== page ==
From a Chinese medicine point of view, laughing helps move blood and energy. Stress through the IVF experience can cause energy to stagnate which results in pain, emotional upset and unsmooth uterine blood flow.

In ancient Chinese texts, it is also mentioned that joy (and therefore laughter) is an emotion strongly linked to healthy heart energy. Your heart energy is connected to your uterus energy for the purpose of growing your baby with love.

I would think it’s important to encourage yourself to laugh throughout your entire IVF experience, not just after transfer. As we have just learned, it has so many other health benefits.

It also doesn’t cost anything and doesn’t take much time. Sounds like an ideal natural support for IVF to me!

So don’t forget to find ways to laugh throughout your IVF experience :)

References: Friedler, S et al., 2010 The effect of medical clowning on pregnancy rates after an in vitro fertilisation and embryo transfer, Fertility and Sterility, vol. 95, no. 6, pp. 2127-2130

Getting More Sun Improves IVF Success

Vitamin D has long been linked to improved physical and mental health.

It is important for the production of hormones, bone health, a well working immune system, muscle function, heart health, respiration and brain development.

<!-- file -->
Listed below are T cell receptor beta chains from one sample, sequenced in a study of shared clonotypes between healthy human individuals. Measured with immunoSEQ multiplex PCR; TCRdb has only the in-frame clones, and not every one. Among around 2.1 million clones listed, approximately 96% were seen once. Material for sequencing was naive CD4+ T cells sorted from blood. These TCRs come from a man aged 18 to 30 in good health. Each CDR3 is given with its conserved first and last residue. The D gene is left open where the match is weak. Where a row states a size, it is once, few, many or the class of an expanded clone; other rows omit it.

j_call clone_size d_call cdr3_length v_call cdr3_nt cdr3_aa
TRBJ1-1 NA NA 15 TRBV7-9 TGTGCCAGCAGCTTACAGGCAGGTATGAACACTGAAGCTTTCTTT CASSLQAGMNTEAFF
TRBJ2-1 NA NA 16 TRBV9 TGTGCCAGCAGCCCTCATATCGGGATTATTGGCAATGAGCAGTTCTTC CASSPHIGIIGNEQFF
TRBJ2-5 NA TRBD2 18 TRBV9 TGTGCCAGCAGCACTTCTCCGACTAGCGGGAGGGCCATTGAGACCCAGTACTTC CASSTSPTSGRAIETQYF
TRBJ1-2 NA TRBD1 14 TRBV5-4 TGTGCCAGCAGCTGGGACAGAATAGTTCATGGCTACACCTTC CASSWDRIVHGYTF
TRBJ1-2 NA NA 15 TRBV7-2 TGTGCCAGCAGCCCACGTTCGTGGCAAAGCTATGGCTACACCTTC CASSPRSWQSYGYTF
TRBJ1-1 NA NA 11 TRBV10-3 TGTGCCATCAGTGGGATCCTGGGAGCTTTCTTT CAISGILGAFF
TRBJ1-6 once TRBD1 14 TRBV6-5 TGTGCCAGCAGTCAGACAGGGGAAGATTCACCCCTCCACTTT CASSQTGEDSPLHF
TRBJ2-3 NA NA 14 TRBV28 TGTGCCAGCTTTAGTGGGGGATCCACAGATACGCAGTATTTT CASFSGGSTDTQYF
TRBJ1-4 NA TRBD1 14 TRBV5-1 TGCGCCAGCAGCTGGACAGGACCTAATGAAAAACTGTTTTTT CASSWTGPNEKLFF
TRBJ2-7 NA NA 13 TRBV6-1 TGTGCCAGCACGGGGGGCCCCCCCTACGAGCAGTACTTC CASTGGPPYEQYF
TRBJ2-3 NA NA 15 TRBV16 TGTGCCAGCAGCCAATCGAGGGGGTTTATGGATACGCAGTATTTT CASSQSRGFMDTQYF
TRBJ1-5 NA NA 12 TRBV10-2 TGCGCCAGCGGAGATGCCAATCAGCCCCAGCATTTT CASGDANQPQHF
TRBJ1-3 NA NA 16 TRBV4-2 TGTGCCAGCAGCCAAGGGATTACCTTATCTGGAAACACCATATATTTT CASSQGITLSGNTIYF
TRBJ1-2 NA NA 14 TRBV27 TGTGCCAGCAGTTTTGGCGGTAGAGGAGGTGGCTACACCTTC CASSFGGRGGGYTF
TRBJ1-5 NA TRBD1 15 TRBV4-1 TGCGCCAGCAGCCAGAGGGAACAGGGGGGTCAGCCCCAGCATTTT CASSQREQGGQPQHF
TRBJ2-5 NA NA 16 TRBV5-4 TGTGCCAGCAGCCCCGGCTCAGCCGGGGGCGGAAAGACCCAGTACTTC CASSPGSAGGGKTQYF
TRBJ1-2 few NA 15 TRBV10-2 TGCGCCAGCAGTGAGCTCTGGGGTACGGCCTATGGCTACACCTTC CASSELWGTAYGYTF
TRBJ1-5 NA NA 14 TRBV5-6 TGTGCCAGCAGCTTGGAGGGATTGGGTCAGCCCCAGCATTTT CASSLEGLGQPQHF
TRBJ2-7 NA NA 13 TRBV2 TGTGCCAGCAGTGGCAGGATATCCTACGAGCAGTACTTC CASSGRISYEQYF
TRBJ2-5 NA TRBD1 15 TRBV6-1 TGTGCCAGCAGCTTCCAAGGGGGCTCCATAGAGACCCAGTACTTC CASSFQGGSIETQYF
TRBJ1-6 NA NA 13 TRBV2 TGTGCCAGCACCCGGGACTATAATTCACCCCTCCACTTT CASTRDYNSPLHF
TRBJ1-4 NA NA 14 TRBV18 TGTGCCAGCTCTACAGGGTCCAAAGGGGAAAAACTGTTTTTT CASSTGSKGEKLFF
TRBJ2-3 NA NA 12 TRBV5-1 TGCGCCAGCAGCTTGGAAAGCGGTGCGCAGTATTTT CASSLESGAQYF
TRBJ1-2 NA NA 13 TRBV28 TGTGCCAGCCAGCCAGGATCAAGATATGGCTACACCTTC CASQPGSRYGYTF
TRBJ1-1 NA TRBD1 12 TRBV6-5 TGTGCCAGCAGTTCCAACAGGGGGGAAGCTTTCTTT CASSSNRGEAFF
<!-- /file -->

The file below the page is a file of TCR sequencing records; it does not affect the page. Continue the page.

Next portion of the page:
It has specifically been found to be a great predictor of success in IVF too with higher levels found to correlate with a higher chance of pregnancy success*.

In Chinese medicine, the sun’s warmth increases internal warmth and blood flow, which is ideal for improving medication delivery to your ovaries and blood delivery to your uterine lining.

Being outside is also a great way to feel relaxed.

So aim to get at least 30% of your skin (arms, legs and face) in the sun for 20-30 minutes per day for adequate amount of natural vitamin D absorption.

Of course, avoid the sun in the middle of the day to reduce excessive sweating, sunburn or heat stroke, especially after your embryo transfer.

Supplementation can of course help, but nothing beats the real thing!

 

Avoiding Getting Sick with the Change of Seasons

A cool shift has already started as early as this morning. Summer is almost over.
The body is really great at adapting to seasonal changes when you feel healthy. However, if you feel run down, stressed, exhausted or feel like you’ve been fighting off a cold for the last couple of weeks, the change of seasons can really upset it’s ability to adapt.

In Chinese medicine, you have this incredible type of energy called Wei Qi, translated as Defensive Qi, that circulates in the outermost layer of your body. It’s kind of like the security guard to pathogens entering your body.

When you are really healthy, this energy is thought to extend further than the skin, kind of like a protective shield around your body.

It is continuously fighting off pathogenic attacks but if it can’t match the strength of the pathogen, you unfortunately get sick.

The change of seasons is almost like the ‘shift change’ of one security guard to another. There’s a little gap of time where immunity is not as strong as the body adapts to changing environments.